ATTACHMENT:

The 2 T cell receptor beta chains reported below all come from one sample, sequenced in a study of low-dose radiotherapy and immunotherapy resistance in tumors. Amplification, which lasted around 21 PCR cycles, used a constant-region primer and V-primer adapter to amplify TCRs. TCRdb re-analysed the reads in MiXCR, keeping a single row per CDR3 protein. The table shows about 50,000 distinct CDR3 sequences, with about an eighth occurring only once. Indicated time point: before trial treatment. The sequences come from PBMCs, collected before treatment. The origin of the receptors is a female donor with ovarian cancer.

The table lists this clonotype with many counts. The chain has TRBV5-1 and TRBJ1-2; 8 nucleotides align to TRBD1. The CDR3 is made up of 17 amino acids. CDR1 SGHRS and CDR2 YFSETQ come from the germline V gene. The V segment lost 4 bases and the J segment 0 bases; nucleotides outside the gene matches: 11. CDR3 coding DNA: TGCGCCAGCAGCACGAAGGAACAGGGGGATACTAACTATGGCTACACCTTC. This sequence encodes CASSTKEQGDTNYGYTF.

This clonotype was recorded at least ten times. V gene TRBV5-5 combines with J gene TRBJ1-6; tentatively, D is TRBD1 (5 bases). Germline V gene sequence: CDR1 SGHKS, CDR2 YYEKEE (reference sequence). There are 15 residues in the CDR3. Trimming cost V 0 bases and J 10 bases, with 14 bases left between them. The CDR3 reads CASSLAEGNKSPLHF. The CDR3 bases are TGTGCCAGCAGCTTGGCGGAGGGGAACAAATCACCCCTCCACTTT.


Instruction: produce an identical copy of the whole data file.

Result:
The 2 T cell receptor beta chains reported below all come from one sample, sequenced in a study of low-dose radiotherapy and immunotherapy resistance in tumors. Amplification, which lasted around 21 PCR cycles, used a constant-region primer and V-primer adapter to amplify TCRs. TCRdb re-analysed the reads in MiXCR, keeping a single row per CDR3 protein. The table shows about 50,000 distinct CDR3 sequences, with about an eighth occurring only once. Indicated time point: before trial treatment. The sequences come from PBMCs, collected before treatment. The origin of the receptors is a female donor with ovarian cancer.

The table lists this clonotype with many counts. The chain has TRBV5-1 and TRBJ1-2; 8 nucleotides align to TRBD1. The CDR3 is made up of 17 amino acids. CDR1 SGHRS and CDR2 YFSETQ come from the germline V gene. The V segment lost 4 bases and the J segment 0 bases; nucleotides outside the gene matches: 11. CDR3 coding DNA: TGCGCCAGCAGCACGAAGGAACAGGGGGATACTAACTATGGCTACACCTTC. This sequence encodes CASSTKEQGDTNYGYTF.

This clonotype was recorded at least ten times. V gene TRBV5-5 combines with J gene TRBJ1-6; tentatively, D is TRBD1 (5 bases). Germline V gene sequence: CDR1 SGHKS, CDR2 YYEKEE (reference sequence). There are 15 residues in the CDR3. Trimming cost V 0 bases and J 10 bases, with 14 bases left between them. The CDR3 reads CASSLAEGNKSPLHF. The CDR3 bases are TGTGCCAGCAGCTTGGCGGAGGGGAACAAATCACCCCTCCACTTT.